Your Health, Your Life Q&A: My kids miss their dad, what can I do?

Your ques­tions an­swered with Leanne Hall, Re-part­nered sin­gle mum, psy­chol­o­gist, per­sonal trainer & health and nu­tri­tion coach.

Lift Magazine - - Contents -

Since our sep­a­ra­tion my co- par­ent hasn’t been re­li­able see­ing our two chil­dren ( aged 6 and 8). Weeks can go by with­out him con­tact­ing them or he’ll can­cel vis­its at the last minute. When my chil­dren say they miss him, all I can think of to

say is ‘ I know’. What else can I say to com­fort them? The first place to start is to not to fall into the trap of mind read­ing or mak­ing up ex­pla­na­tions so your chil­dren feel bet­ter, you have to stick to the truth. If you don’t know why your co-par­ent is be­hav­ing in a cer­tain way, be up front about it. There’s noth­ing wrong with say­ing ‘I don’t know’.

You can’t change the fact that your co-par­ent isn’t around and as much as you want to give your chil­dren an­swers to ease their pain, you can’t make it bet­ter and mak­ing it bet­ter isn’t ac­tu­ally your job. Your role is to carry your chil­dren through their ex­pe­ri­ence and be there with them through it. It’s such a hard part of sin­gle par­ent­ing.

When par­ents are ab­sent for what­ever rea­son, the most im­por­tant thing you can do is to re­as­sure your chil­dren reg­u­larly that it’s not their fault. And let me re­in­force that you can­not re­as­sure them too much. Chil­dren in­ter­nalise so much; they will make up rea­sons why their par­ent not vis­it­ing is their fault and try to cor­rect it he fu­ture. Things like ‘Maybe I said X last time and it up­set him’ .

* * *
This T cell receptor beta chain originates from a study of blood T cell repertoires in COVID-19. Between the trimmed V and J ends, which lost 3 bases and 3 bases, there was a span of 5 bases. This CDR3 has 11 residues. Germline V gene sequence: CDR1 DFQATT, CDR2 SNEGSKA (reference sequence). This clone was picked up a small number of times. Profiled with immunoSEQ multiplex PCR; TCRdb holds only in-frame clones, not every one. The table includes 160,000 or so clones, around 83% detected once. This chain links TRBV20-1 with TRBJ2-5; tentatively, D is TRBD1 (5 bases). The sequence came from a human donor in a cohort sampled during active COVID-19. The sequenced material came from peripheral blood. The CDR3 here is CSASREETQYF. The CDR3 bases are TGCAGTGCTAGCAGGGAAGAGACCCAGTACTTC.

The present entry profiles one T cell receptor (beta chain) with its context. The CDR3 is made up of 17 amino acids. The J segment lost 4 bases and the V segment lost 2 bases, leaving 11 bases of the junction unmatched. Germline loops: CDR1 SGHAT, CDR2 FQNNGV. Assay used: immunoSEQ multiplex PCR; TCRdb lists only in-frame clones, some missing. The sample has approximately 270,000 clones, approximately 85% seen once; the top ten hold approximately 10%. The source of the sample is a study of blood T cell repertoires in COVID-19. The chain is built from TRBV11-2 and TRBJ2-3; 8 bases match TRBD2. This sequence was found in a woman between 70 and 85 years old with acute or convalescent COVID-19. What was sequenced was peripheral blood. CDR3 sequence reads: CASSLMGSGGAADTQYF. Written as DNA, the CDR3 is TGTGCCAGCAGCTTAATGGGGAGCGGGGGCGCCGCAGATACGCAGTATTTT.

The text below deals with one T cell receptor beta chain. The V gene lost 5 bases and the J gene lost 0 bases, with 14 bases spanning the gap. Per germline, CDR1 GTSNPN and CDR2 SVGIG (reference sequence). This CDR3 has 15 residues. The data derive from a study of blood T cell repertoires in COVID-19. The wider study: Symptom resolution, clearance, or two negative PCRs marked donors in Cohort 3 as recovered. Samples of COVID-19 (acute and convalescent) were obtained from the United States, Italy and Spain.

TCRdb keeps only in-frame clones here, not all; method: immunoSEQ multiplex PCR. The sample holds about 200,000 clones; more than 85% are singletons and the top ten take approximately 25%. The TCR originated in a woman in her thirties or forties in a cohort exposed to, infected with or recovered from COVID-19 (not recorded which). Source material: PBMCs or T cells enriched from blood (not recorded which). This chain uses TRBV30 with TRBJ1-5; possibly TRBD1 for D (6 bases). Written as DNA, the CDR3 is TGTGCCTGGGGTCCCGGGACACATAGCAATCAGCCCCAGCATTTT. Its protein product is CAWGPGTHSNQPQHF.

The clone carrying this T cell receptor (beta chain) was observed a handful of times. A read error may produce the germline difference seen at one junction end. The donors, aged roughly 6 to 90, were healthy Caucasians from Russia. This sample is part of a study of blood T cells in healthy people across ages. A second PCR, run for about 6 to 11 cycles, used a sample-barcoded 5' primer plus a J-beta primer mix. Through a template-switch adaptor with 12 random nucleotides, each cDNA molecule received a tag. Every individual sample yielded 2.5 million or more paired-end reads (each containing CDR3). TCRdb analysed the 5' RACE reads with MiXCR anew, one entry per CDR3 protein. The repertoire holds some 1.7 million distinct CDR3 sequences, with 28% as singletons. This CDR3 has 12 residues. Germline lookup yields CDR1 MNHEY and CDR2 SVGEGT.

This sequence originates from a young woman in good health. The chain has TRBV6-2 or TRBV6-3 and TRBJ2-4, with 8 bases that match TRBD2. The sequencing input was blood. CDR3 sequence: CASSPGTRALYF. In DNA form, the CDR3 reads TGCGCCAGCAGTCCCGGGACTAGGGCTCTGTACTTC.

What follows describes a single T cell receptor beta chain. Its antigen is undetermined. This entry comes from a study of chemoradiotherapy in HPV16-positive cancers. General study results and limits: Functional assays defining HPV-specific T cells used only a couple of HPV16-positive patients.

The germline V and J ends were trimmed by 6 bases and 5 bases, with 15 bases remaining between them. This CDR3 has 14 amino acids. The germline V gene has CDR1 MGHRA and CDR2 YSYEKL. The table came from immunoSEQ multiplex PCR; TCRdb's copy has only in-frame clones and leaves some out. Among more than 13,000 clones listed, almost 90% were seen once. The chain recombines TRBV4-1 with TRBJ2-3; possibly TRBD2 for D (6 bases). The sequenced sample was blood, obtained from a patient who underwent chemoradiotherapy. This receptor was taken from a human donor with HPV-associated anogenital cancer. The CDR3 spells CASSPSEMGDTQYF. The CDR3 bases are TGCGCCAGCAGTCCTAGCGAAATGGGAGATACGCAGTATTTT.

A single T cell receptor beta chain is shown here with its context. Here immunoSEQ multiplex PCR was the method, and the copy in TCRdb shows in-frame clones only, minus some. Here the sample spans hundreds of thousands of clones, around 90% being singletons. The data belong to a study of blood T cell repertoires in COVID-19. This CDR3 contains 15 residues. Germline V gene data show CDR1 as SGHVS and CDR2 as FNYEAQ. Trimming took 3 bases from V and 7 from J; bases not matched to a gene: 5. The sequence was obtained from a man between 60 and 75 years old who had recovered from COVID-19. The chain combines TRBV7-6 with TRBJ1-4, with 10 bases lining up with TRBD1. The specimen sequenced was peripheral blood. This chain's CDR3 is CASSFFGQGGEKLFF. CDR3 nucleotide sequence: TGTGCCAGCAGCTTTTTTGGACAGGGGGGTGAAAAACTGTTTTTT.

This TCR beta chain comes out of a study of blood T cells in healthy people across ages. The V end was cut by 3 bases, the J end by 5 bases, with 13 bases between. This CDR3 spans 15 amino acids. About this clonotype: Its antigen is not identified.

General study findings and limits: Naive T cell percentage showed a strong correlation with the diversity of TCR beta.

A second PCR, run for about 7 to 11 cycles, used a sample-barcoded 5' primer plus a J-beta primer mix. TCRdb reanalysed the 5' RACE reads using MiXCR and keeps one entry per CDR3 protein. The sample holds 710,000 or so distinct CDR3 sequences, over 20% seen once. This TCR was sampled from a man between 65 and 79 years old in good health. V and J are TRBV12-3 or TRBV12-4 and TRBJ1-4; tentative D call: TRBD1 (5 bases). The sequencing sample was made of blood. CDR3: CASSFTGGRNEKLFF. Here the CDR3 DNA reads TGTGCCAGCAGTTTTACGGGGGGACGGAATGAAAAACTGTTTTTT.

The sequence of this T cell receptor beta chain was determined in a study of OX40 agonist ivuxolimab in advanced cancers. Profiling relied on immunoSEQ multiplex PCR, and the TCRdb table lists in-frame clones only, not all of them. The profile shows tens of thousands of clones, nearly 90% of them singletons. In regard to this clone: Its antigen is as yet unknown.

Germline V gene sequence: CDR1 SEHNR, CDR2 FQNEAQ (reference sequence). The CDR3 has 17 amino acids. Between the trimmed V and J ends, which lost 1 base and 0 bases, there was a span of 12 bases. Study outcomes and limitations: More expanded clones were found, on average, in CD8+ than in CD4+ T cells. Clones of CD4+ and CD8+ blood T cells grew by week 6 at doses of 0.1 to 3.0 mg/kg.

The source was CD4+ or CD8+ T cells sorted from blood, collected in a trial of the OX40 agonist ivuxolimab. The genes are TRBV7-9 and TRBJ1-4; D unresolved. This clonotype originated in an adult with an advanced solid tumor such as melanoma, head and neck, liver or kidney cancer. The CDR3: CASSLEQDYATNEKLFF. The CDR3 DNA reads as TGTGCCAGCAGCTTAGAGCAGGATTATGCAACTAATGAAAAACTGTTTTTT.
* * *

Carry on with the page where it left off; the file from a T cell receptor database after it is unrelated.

If you’re wor­ried that your chil­dren may be blam­ing them­selves you can ask why they think their par­ent isn’t com­ing around and if they say some­thing like ‘Be­cause he doesn’t love me’, you can then tell them that’s not the case and re­as­sure them that way.

Another thing to re­mem­ber is that even if it angers you no end to see your chil­dren in pain, never bad-mouth your co-par­ent in front of them as your chil­dren will in­ter­nalise that too. Then they’ll not only think it’s their fault that their dad doesn’t visit but it’s their fault that you’re an­gry. I know it can be hard to con­tain that some­times! And we all make mis­takes, so if you do suc­cumb to anger, just go back and ex­plain to your child that you shouldn’t have said it. It’s healthy for our kids to see us ad­mit our mis­takes be­cause it gives them per­mis­sion to make mis­takes too.

In terms of try­ing to im­prove things in the fu­ture, Fam­ily Re­la­tion­ships On­line of­fer ser­vices that can help with get­ting vis­its on track again.

But if there’s one thing to take away it’s that when it re­ally boils down to it, as long as kids are loved, wher­ever that love comes from, they’re re­silient and they will be ok.

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